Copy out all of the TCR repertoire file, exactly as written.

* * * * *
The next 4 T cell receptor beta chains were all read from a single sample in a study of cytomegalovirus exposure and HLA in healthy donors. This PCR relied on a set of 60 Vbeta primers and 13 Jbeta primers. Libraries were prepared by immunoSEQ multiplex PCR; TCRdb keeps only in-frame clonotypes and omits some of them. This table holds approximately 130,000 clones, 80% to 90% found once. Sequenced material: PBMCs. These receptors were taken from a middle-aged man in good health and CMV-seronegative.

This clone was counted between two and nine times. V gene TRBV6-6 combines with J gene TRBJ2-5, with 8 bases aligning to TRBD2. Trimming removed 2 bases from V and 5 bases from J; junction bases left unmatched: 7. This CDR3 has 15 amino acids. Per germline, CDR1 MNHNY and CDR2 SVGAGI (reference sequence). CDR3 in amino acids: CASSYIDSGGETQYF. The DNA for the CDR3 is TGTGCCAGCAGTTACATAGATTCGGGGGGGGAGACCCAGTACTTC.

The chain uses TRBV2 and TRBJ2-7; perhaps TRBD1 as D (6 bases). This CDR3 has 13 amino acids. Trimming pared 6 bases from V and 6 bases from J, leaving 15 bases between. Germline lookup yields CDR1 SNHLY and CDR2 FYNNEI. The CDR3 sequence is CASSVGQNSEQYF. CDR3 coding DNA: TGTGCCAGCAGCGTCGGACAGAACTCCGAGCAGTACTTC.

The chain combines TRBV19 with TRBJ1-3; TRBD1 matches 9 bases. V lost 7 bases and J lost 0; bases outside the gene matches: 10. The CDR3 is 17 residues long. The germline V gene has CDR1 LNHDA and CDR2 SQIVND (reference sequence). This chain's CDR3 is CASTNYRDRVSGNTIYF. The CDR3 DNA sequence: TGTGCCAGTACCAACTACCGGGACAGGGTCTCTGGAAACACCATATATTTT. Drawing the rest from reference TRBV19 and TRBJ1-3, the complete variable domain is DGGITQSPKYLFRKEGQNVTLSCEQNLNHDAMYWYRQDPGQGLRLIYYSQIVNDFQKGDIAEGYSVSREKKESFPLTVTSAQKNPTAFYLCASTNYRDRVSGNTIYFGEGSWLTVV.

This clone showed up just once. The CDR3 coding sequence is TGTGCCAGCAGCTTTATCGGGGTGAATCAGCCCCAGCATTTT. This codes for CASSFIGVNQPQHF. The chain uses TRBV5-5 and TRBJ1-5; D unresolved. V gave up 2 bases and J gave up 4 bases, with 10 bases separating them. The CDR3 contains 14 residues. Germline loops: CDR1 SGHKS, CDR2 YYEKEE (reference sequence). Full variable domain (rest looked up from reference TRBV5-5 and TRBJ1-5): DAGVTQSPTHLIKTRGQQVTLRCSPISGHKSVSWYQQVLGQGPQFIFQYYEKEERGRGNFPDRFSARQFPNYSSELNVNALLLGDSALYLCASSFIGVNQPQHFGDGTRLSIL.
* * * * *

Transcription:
The next 4 T cell receptor beta chains were all read from a single sample in a study of cytomegalovirus exposure and HLA in healthy donors. This PCR relied on a set of 60 Vbeta primers and 13 Jbeta primers. Libraries were prepared by immunoSEQ multiplex PCR; TCRdb keeps only in-frame clonotypes and omits some of them. This table holds approximately 130,000 clones, 80% to 90% found once. Sequenced material: PBMCs. These receptors were taken from a middle-aged man in good health and CMV-seronegative.

This clone was counted between two and nine times. V gene TRBV6-6 combines with J gene TRBJ2-5, with 8 bases aligning to TRBD2. Trimming removed 2 bases from V and 5 bases from J; junction bases left unmatched: 7. This CDR3 has 15 amino acids. Per germline, CDR1 MNHNY and CDR2 SVGAGI (reference sequence). CDR3 in amino acids: CASSYIDSGGETQYF. The DNA for the CDR3 is TGTGCCAGCAGTTACATAGATTCGGGGGGGGAGACCCAGTACTTC.

The chain uses TRBV2 and TRBJ2-7; perhaps TRBD1 as D (6 bases). This CDR3 has 13 amino acids. Trimming pared 6 bases from V and 6 bases from J, leaving 15 bases between. Germline lookup yields CDR1 SNHLY and CDR2 FYNNEI. The CDR3 sequence is CASSVGQNSEQYF. CDR3 coding DNA: TGTGCCAGCAGCGTCGGACAGAACTCCGAGCAGTACTTC.

The chain combines TRBV19 with TRBJ1-3; TRBD1 matches 9 bases. V lost 7 bases and J lost 0; bases outside the gene matches: 10. The CDR3 is 17 residues long. The germline V gene has CDR1 LNHDA and CDR2 SQIVND (reference sequence). This chain's CDR3 is CASTNYRDRVSGNTIYF. The CDR3 DNA sequence: TGTGCCAGTACCAACTACCGGGACAGGGTCTCTGGAAACACCATATATTTT. Drawing the rest from reference TRBV19 and TRBJ1-3, the complete variable domain is DGGITQSPKYLFRKEGQNVTLSCEQNLNHDAMYWYRQDPGQGLRLIYYSQIVNDFQKGDIAEGYSVSREKKESFPLTVTSAQKNPTAFYLCASTNYRDRVSGNTIYFGEGSWLTVV.

This clone showed up just once. The CDR3 coding sequence is TGTGCCAGCAGCTTTATCGGGGTGAATCAGCCCCAGCATTTT. This codes for CASSFIGVNQPQHF. The chain uses TRBV5-5 and TRBJ1-5; D unresolved. V gave up 2 bases and J gave up 4 bases, with 10 bases separating them. The CDR3 contains 14 residues. Germline loops: CDR1 SGHKS, CDR2 YYEKEE (reference sequence). Full variable domain (rest looked up from reference TRBV5-5 and TRBJ1-5): DAGVTQSPTHLIKTRGQQVTLRCSPISGHKSVSWYQQVLGQGPQFIFQYYEKEERGRGNFPDRFSARQFPNYSSELNVNALLLGDSALYLCASSFIGVNQPQHFGDGTRLSIL.